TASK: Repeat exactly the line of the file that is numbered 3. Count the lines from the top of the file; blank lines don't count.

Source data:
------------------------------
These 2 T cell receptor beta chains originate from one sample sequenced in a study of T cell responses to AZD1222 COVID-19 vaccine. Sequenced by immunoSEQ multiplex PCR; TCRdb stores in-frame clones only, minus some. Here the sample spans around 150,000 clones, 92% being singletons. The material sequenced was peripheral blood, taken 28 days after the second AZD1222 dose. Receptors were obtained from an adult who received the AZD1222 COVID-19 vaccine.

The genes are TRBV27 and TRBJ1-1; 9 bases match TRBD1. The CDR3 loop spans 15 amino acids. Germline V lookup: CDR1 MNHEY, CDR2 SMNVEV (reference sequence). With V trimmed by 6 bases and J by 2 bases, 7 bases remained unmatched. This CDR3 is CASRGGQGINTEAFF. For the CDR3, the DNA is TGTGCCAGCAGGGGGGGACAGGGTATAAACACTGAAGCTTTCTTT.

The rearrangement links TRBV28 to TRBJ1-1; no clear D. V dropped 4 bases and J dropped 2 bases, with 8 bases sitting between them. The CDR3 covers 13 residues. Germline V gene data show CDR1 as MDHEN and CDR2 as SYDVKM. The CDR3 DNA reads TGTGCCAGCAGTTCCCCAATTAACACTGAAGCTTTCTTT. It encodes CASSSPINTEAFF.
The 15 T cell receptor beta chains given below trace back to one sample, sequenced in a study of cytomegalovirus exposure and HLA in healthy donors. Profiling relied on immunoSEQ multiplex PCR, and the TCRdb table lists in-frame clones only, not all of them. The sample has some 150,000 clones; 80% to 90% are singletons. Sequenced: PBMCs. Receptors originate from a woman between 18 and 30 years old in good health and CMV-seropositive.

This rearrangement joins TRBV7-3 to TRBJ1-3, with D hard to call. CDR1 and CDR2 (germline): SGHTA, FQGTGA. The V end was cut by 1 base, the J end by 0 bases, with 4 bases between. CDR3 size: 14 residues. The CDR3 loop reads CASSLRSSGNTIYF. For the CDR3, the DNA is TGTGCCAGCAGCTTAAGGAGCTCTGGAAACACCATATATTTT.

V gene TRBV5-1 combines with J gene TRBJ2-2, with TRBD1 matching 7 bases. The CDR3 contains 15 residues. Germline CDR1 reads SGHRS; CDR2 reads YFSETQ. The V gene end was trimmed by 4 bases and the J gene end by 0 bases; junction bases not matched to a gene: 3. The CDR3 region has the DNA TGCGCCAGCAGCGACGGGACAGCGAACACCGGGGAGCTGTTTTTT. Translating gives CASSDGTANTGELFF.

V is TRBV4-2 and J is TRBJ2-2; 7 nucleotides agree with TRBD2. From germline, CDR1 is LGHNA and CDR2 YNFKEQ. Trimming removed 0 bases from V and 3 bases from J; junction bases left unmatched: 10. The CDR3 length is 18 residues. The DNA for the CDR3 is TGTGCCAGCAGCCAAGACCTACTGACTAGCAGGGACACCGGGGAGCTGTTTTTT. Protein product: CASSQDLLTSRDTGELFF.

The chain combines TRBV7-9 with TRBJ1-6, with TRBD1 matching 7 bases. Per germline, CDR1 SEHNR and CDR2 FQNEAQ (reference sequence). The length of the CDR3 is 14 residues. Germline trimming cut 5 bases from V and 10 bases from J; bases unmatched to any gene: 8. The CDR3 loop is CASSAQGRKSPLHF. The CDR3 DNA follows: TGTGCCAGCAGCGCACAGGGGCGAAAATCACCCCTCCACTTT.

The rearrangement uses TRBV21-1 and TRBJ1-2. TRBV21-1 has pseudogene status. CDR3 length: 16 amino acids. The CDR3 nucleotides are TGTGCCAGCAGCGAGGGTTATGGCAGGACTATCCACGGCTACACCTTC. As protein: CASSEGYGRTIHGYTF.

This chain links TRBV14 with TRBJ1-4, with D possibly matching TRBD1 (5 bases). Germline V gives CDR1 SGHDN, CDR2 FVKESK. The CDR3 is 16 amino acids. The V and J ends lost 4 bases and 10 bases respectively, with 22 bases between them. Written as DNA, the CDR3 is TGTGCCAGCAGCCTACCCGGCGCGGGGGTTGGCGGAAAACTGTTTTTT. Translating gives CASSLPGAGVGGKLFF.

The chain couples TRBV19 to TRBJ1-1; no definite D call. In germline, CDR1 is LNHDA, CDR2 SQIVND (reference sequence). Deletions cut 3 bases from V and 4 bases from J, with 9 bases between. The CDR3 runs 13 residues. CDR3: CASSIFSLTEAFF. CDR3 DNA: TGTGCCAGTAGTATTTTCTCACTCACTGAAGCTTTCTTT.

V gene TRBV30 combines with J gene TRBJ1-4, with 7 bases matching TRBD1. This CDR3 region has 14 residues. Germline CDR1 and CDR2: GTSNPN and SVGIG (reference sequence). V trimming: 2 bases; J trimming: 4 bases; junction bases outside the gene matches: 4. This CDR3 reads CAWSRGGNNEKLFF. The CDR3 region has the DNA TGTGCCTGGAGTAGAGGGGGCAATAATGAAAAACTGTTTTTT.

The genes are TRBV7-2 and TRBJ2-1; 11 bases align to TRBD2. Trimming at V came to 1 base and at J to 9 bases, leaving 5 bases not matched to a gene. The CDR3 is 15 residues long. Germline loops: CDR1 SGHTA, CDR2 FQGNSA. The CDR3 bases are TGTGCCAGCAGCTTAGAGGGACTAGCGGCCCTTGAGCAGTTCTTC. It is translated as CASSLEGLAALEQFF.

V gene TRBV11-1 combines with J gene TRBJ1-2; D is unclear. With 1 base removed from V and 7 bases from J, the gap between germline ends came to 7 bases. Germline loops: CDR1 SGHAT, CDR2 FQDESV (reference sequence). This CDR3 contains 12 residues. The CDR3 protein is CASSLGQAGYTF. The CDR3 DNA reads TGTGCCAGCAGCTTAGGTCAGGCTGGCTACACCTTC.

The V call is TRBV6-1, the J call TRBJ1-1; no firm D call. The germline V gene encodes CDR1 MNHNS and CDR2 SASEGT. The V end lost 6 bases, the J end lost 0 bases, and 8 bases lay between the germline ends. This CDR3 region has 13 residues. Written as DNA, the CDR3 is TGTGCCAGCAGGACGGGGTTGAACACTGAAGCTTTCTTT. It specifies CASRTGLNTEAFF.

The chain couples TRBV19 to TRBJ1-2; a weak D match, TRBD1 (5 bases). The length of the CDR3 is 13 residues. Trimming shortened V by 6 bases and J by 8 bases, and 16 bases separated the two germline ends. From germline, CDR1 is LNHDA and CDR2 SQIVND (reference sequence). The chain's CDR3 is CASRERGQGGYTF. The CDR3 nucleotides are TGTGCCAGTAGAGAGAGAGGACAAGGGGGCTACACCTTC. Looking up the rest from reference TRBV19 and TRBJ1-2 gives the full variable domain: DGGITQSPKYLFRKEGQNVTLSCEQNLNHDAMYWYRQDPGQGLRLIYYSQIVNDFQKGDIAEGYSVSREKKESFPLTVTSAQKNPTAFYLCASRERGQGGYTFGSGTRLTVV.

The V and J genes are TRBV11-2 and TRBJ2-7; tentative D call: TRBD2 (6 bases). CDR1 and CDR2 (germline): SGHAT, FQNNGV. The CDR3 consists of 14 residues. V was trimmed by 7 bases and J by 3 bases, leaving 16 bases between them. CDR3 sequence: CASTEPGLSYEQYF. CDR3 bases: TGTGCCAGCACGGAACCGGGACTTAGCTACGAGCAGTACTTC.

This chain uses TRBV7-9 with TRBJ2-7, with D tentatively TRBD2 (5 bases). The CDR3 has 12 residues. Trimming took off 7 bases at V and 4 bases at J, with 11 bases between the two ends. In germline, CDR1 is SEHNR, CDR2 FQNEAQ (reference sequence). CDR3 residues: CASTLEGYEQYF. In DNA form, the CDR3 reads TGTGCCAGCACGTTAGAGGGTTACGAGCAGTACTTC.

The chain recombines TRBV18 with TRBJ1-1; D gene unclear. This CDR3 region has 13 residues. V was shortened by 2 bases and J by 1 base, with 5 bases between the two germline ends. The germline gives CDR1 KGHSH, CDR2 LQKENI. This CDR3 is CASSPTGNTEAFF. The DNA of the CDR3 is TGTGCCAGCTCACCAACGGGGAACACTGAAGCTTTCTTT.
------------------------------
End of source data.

The rearrangement links TRBV28 to TRBJ1-1; no clear D. V dropped 4 bases and J dropped 2 bases, with 8 bases sitting between them. The CDR3 covers 13 residues. Germline V gene data show CDR1 as MDHEN and CDR2 as SYDVKM. The CDR3 DNA reads TGTGCCAGCAGTTCCCCAATTAACACTGAAGCTTTCTTT. It encodes CASSSPINTEAFF.